• Gecko Ending: In-Universe: As stated in the foreward, the ending of the final chapter is rewritten by Caldeira after Straka experiences Author Existence Failure. Several alternative endings, each purporting to be the real ending to the book, later emerge online. See Multiple Endings for more details.
  • Hidden in Plain Sight: F. X. Caldeira inserts a few coded messages to Straka this way in an attempt to communicate with him. Hidden in the book's chapter titles and footnotes (additions by Caldeira) are the messages and the ciphers to be used to decode them. Some have been solved by Eric and Jen, while others have been cracked by readers.
  • Left Hanging: The last chronologically known piece of marginalia in the book is written with a tone of ambiguity, leading to some speculation from readers as to the fate of Eric and Jen.
  • Multiple Endings: Five alternate endings can be found online, each purporting to be the book's actual ending, lending credence to a comment by Eric in the foreward that a few versions of the ending exists, some of which are "obvious hoaxes". It remains unknown as to which ending, if any, is indeed the real one.
  • Office Romance: There are hints that Professor Moody and his teaching assistant Ilsa are more than just colleagues.
  • Plot Threads: The book has three of them.
    • The book's main narrative, Ship of Theseus, tells of S.'s journey to discover his identity and becoming embroiled in a conspiracy.
    • The forward and footnotes form another story unto themselves, offering commentary from F. X. Caldeira on Straka's personal life and other works, as well as Caldeira's interactions with Straka, including her attempts to communicate her Unrequited Love to him.
    • The marginalia and feelies detail the interactions between Eric and Jen concerning the book and chart the course of their relationship becoming more interpersonal and eventually, romantic.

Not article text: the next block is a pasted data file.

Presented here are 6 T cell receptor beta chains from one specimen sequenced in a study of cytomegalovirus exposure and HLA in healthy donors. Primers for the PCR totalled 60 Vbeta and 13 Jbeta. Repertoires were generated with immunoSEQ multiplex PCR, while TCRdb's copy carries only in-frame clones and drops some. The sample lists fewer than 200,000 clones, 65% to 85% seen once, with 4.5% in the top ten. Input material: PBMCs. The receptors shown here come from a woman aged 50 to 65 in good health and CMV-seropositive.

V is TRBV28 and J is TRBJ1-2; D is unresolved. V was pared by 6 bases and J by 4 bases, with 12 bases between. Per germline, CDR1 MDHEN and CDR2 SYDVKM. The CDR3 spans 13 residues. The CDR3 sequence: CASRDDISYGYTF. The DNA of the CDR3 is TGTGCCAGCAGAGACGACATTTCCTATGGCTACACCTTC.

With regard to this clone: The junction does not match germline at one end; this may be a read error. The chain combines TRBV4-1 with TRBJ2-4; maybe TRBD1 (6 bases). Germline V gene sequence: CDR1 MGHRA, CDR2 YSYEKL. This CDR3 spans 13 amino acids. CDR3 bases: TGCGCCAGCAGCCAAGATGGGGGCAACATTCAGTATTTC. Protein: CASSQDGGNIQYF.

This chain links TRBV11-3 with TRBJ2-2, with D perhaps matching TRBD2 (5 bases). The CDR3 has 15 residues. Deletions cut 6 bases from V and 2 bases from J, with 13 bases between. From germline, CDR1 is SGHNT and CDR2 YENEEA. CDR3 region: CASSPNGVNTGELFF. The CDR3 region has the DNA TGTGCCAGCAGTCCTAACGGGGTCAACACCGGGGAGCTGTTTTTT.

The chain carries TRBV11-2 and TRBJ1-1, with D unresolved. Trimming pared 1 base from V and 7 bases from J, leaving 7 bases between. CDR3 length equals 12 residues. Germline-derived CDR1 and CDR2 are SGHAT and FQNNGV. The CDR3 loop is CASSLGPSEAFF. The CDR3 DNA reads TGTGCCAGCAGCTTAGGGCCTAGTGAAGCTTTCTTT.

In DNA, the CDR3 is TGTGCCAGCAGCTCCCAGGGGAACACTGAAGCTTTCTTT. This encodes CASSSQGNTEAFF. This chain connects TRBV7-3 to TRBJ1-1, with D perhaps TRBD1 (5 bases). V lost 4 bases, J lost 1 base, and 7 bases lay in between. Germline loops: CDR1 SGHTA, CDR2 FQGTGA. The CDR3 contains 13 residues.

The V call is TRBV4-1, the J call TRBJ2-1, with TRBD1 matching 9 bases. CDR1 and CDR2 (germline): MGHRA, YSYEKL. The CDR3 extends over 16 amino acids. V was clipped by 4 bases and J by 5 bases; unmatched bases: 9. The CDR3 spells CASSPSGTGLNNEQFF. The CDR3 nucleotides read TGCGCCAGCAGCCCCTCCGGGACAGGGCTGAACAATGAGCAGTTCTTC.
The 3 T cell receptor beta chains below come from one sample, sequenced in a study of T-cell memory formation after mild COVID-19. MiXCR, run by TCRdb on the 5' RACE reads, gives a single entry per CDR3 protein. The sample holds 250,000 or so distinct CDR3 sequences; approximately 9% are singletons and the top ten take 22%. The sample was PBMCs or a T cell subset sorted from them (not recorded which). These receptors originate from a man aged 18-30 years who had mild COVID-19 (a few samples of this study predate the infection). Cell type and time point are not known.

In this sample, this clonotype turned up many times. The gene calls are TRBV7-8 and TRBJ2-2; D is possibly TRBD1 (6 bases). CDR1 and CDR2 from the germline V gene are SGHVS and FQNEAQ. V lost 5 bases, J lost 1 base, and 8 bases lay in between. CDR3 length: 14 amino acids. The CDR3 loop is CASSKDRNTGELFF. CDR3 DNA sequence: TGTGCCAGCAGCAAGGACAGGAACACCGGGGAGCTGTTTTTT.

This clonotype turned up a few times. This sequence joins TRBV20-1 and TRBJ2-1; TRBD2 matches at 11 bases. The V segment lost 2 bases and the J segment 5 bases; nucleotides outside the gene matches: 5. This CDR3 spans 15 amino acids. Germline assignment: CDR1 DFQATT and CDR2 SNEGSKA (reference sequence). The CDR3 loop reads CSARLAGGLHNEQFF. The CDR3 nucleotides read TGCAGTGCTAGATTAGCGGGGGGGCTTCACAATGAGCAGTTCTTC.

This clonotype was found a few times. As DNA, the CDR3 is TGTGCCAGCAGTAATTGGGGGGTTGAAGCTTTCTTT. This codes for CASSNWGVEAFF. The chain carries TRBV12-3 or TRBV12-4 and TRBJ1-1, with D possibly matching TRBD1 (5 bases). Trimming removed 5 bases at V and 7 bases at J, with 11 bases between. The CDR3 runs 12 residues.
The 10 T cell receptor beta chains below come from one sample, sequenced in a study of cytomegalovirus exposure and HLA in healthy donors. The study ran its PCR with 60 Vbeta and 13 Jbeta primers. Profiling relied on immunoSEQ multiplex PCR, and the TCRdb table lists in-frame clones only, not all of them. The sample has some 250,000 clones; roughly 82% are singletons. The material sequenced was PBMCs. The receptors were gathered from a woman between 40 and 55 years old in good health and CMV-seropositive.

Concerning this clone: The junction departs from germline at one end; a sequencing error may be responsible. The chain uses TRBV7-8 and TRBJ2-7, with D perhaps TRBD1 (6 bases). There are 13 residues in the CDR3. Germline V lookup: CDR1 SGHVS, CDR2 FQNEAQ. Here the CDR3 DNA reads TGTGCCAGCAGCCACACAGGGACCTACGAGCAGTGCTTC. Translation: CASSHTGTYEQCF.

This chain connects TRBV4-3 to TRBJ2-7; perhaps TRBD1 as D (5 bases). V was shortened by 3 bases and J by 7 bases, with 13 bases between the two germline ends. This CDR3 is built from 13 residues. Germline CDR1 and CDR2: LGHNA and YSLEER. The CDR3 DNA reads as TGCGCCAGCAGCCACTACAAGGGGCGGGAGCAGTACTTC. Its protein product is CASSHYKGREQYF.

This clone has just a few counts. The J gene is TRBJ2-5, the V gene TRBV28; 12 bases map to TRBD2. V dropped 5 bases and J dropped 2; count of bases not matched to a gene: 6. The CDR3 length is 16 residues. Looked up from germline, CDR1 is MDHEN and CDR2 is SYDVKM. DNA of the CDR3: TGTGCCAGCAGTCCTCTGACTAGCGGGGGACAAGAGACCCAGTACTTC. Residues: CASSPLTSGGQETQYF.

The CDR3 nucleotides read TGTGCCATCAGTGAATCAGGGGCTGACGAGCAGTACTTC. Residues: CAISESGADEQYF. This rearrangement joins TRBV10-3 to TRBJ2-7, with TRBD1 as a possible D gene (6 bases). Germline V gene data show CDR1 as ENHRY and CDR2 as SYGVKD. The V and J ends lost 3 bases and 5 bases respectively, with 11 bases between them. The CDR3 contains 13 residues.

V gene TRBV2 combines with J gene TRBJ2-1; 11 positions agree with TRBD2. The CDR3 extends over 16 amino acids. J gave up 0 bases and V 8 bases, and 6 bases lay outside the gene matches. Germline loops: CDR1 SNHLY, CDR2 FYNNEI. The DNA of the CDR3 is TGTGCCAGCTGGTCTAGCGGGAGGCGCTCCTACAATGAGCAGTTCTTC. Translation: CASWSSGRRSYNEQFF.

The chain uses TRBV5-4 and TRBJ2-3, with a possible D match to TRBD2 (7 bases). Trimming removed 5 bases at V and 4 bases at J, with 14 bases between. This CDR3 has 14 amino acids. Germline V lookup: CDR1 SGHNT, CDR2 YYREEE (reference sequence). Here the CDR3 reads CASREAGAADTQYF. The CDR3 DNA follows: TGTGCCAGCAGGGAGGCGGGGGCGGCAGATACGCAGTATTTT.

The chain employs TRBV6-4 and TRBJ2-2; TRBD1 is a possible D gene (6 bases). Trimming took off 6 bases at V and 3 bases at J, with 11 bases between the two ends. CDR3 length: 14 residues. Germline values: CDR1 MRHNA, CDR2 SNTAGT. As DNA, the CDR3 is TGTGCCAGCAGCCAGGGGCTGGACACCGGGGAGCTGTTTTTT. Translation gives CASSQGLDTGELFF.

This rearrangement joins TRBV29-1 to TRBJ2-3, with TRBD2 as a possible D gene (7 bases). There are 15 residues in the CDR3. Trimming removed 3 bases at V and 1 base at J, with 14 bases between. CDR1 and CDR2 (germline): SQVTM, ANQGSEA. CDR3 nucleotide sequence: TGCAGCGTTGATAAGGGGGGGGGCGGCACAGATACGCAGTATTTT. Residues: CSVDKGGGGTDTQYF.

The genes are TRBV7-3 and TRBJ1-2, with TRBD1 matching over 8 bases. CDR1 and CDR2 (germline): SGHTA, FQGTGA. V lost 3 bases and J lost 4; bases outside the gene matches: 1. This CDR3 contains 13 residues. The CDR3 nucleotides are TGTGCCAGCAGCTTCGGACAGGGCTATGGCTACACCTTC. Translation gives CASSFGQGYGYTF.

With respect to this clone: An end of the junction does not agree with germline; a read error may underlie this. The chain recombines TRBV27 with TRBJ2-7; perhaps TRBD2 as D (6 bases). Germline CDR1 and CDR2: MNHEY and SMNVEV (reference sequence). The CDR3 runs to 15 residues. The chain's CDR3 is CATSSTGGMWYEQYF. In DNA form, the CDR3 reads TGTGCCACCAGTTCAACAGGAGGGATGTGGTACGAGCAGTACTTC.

• Rewatch Bonus: Given its format, the book practically demands that readers read it multiple times, as it would be incredibly difficult to catch everything in one read-through. This is especially the case for the footnotes, which seem innocuous at first, but are actually hidden ciphers, and the marginalia, which are scattered throughout the book with different colors representing different time periods and comments in a given time period not necessarily being written in chronological order as they are encountered in the book. The Feelies also further complicate a smooth reading experience. A few strategies have emerged on how to approach the book, almost all of which mandate this trope. Doug Dorst has even stated that it is up to readers to decide how they themselves want to approach the book.
  • Samus Is a Girl: In the Ship of Theseus inner story, S. finds out one of the sailors is a woman. He first assumed they all were men and it takes a really close look at the sailor for S. to realise it is a woman, mostly because the sailors all wear the same baggy clothing and the woman does not seem to have a "feminine-looking" face in the first place.
  • Snark-to-Snark Combat: Conversations between Eric and Jen are brimming with snark:
    Jen: [...] Loved all the mystery—the book, Straka, all of it. I really needed an escape, I think.
    Eric: Dear Undergrad Lit Major: If you thought it was an "escape" then you weren't reading closely enough. Want to give it another shot?
    Jen: Dear Arrogant. I made some notes in the margins so you can see how closely I read. But what do I know? I'm just an undergrad.
    Eric: I can't believe you wrote all over my book.
    Jen: I know. It was so presumptuous of me.
  • Year Outside, Hour Inside: Whenever S. is on the ship for what him feels like weeks, on land / outside of the ship years pass. One time when he gets on land he notices he has visibly balded, and aged for years, while on the ship for what for what for him felt like much shorter. This could be due to either the ship being a supernatural place (which is the Trope in the more strict sense), or to the psychological effects on S. of being on the ship. Remember he suffered memory loss from the beginning of the book on, he wasn't on the ship by will (initially), and none of the ship's other crew mention the time distortion, so possibly S. experiences this because of brain damage or a psychological protection mechanism.